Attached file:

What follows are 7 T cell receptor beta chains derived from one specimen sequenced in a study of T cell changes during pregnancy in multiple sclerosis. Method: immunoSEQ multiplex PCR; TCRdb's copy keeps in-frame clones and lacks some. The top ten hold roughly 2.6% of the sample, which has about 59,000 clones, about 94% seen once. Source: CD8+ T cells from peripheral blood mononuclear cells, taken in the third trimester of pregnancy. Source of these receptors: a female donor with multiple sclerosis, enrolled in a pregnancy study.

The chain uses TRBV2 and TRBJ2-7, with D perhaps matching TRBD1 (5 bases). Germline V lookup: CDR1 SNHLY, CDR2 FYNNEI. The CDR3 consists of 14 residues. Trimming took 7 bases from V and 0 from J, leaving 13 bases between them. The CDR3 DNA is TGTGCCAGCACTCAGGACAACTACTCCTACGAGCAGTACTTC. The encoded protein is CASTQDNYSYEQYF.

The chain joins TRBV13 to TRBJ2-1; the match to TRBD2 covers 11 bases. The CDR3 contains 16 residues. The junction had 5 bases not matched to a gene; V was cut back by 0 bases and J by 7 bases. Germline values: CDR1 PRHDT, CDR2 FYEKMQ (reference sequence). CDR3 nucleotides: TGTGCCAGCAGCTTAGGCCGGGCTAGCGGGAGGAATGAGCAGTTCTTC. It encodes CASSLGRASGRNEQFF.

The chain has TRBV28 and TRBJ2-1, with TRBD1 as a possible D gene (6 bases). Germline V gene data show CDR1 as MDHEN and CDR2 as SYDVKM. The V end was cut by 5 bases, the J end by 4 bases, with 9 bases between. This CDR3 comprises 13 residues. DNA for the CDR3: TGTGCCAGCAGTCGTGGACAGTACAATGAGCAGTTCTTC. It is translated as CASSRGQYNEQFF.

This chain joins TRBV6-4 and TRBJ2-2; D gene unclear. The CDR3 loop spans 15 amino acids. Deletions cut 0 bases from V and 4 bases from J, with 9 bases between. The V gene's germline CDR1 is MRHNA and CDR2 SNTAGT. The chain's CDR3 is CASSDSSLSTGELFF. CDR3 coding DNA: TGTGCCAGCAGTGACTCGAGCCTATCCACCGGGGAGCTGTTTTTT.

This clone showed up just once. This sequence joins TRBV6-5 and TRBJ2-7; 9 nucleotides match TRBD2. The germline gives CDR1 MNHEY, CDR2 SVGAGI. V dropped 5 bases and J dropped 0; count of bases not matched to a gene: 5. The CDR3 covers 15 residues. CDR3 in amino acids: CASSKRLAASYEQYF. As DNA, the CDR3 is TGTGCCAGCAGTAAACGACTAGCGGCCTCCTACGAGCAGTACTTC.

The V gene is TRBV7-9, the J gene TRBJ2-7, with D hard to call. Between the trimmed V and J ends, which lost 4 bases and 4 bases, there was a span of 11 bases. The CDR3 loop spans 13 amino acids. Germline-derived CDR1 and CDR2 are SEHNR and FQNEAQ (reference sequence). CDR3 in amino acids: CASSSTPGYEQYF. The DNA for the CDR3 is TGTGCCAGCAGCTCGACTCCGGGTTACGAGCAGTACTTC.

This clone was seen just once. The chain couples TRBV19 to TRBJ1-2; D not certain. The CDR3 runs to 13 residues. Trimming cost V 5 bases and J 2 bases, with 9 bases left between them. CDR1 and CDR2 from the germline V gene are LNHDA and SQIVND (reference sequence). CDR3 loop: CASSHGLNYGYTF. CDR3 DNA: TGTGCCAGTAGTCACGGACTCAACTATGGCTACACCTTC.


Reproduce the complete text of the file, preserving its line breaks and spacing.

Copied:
What follows are 7 T cell receptor beta chains derived from one specimen sequenced in a study of T cell changes during pregnancy in multiple sclerosis. Method: immunoSEQ multiplex PCR; TCRdb's copy keeps in-frame clones and lacks some. The top ten hold roughly 2.6% of the sample, which has about 59,000 clones, about 94% seen once. Source: CD8+ T cells from peripheral blood mononuclear cells, taken in the third trimester of pregnancy. Source of these receptors: a female donor with multiple sclerosis, enrolled in a pregnancy study.

The chain uses TRBV2 and TRBJ2-7, with D perhaps matching TRBD1 (5 bases). Germline V lookup: CDR1 SNHLY, CDR2 FYNNEI. The CDR3 consists of 14 residues. Trimming took 7 bases from V and 0 from J, leaving 13 bases between them. The CDR3 DNA is TGTGCCAGCACTCAGGACAACTACTCCTACGAGCAGTACTTC. The encoded protein is CASTQDNYSYEQYF.

The chain joins TRBV13 to TRBJ2-1; the match to TRBD2 covers 11 bases. The CDR3 contains 16 residues. The junction had 5 bases not matched to a gene; V was cut back by 0 bases and J by 7 bases. Germline values: CDR1 PRHDT, CDR2 FYEKMQ (reference sequence). CDR3 nucleotides: TGTGCCAGCAGCTTAGGCCGGGCTAGCGGGAGGAATGAGCAGTTCTTC. It encodes CASSLGRASGRNEQFF.

The chain has TRBV28 and TRBJ2-1, with TRBD1 as a possible D gene (6 bases). Germline V gene data show CDR1 as MDHEN and CDR2 as SYDVKM. The V end was cut by 5 bases, the J end by 4 bases, with 9 bases between. This CDR3 comprises 13 residues. DNA for the CDR3: TGTGCCAGCAGTCGTGGACAGTACAATGAGCAGTTCTTC. It is translated as CASSRGQYNEQFF.

This chain joins TRBV6-4 and TRBJ2-2; D gene unclear. The CDR3 loop spans 15 amino acids. Deletions cut 0 bases from V and 4 bases from J, with 9 bases between. The V gene's germline CDR1 is MRHNA and CDR2 SNTAGT. The chain's CDR3 is CASSDSSLSTGELFF. CDR3 coding DNA: TGTGCCAGCAGTGACTCGAGCCTATCCACCGGGGAGCTGTTTTTT.

This clone showed up just once. This sequence joins TRBV6-5 and TRBJ2-7; 9 nucleotides match TRBD2. The germline gives CDR1 MNHEY, CDR2 SVGAGI. V dropped 5 bases and J dropped 0; count of bases not matched to a gene: 5. The CDR3 covers 15 residues. CDR3 in amino acids: CASSKRLAASYEQYF. As DNA, the CDR3 is TGTGCCAGCAGTAAACGACTAGCGGCCTCCTACGAGCAGTACTTC.

The V gene is TRBV7-9, the J gene TRBJ2-7, with D hard to call. Between the trimmed V and J ends, which lost 4 bases and 4 bases, there was a span of 11 bases. The CDR3 loop spans 13 amino acids. Germline-derived CDR1 and CDR2 are SEHNR and FQNEAQ (reference sequence). CDR3 in amino acids: CASSSTPGYEQYF. The DNA for the CDR3 is TGTGCCAGCAGCTCGACTCCGGGTTACGAGCAGTACTTC.

This clone was seen just once. The chain couples TRBV19 to TRBJ1-2; D not certain. The CDR3 runs to 13 residues. Trimming cost V 5 bases and J 2 bases, with 9 bases left between them. CDR1 and CDR2 from the germline V gene are LNHDA and SQIVND (reference sequence). CDR3 loop: CASSHGLNYGYTF. CDR3 DNA: TGTGCCAGTAGTCACGGACTCAACTATGGCTACACCTTC.